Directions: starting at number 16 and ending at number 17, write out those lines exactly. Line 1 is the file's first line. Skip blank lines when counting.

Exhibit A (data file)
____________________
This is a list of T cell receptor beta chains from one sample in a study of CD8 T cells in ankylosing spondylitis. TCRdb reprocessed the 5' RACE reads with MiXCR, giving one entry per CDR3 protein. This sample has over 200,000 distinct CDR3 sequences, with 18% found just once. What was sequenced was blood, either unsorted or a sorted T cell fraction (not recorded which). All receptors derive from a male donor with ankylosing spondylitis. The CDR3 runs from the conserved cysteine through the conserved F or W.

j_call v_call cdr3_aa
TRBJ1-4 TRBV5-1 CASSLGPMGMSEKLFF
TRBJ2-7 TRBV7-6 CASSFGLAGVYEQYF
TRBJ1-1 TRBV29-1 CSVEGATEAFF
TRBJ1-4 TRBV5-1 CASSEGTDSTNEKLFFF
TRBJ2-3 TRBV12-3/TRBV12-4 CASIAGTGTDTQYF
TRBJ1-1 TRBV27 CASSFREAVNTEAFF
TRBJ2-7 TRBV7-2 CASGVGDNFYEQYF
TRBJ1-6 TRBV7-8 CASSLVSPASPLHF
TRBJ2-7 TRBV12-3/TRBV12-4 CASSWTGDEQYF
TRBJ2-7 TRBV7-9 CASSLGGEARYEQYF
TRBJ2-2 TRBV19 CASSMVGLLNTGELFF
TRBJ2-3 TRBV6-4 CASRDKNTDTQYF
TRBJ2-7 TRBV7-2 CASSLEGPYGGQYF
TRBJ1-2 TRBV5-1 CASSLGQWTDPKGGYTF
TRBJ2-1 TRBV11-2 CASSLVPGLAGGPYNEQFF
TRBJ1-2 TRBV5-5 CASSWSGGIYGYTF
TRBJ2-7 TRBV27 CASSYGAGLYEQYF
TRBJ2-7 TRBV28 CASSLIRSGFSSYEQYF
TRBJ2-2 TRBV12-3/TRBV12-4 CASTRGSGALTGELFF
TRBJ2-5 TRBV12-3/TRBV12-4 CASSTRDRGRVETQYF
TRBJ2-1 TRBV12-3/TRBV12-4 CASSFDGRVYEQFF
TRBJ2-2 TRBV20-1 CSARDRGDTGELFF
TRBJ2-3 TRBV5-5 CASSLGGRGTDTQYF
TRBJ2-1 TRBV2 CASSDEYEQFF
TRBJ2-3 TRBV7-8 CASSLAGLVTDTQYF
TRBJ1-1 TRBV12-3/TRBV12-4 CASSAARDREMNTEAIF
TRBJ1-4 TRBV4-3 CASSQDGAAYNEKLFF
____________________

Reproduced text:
TRBJ1-2 TRBV5-1 CASSLGQWTDPKGGYTF
TRBJ2-1 TRBV11-2 CASSLVPGLAGGPYNEQFF